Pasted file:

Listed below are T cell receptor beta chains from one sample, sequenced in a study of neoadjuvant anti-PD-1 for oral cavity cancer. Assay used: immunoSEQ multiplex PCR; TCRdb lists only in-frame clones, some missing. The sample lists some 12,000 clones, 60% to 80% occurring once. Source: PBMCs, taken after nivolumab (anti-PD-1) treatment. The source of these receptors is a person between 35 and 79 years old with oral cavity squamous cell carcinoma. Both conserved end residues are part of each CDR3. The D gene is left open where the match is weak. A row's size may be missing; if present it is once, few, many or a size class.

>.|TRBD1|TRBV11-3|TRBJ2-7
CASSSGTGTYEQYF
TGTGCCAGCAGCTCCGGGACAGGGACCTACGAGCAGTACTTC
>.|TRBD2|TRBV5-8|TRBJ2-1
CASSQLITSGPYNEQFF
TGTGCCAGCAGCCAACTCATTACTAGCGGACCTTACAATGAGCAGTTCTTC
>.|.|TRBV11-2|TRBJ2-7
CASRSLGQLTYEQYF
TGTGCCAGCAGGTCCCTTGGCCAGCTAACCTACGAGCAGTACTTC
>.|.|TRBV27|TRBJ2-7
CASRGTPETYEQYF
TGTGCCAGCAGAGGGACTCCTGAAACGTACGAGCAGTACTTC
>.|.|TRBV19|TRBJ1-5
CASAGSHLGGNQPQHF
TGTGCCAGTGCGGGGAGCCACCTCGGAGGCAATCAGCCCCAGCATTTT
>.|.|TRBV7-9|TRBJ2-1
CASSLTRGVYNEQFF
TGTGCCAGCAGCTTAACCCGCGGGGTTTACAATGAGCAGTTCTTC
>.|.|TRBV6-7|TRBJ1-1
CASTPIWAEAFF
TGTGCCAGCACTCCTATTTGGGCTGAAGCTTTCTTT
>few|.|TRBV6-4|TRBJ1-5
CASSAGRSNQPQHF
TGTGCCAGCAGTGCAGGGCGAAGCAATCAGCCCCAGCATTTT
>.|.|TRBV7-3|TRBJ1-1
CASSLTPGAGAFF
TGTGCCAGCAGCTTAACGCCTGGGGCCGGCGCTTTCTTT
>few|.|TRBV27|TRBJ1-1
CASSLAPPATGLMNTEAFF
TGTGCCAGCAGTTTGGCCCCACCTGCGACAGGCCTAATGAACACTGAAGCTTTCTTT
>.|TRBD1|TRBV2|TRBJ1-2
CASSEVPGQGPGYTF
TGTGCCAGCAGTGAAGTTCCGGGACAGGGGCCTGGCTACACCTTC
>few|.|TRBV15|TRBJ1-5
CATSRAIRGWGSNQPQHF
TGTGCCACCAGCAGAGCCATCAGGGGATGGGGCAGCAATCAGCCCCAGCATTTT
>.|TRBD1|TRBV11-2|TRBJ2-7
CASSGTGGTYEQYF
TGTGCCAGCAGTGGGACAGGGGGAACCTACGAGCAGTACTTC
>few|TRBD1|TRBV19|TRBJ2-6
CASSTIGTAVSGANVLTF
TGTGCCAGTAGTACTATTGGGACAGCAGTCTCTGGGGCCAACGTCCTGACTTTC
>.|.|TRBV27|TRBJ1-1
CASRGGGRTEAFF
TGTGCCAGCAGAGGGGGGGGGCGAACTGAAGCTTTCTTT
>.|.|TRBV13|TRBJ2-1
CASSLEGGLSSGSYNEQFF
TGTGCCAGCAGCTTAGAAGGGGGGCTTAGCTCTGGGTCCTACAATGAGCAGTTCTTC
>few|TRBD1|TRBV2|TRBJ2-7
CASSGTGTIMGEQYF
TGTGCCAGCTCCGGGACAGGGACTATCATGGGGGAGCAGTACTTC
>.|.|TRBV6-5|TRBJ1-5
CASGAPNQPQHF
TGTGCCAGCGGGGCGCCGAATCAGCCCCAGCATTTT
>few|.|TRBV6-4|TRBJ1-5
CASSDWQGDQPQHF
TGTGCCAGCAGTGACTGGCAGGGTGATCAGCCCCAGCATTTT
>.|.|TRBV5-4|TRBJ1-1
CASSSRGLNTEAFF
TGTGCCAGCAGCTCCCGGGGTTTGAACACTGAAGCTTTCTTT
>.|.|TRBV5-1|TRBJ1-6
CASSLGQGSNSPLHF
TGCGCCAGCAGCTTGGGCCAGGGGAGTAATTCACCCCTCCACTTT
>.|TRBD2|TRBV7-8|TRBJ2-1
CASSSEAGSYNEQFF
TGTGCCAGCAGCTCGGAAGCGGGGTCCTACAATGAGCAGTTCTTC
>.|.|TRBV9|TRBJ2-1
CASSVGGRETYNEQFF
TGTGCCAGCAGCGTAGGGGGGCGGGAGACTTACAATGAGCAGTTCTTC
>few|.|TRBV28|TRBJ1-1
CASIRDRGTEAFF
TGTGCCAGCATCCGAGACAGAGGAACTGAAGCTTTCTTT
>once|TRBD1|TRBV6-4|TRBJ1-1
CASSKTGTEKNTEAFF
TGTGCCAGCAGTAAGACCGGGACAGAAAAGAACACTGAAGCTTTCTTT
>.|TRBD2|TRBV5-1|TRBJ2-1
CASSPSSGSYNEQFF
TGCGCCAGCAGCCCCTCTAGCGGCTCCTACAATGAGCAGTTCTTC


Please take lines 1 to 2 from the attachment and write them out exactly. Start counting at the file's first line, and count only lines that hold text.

Listed below are T cell receptor beta chains from one sample, sequenced in a study of neoadjuvant anti-PD-1 for oral cavity cancer. Assay used: immunoSEQ multiplex PCR; TCRdb lists only in-frame clones, some missing. The sample lists some 12,000 clones, 60% to 80% occurring once. Source: PBMCs, taken after nivolumab (anti-PD-1) treatment. The source of these receptors is a person between 35 and 79 years old with oral cavity squamous cell carcinoma. Both conserved end residues are part of each CDR3. The D gene is left open where the match is weak. A row's size may be missing; if present it is once, few, many or a size class.

>.|TRBD1|TRBV11-3|TRBJ2-7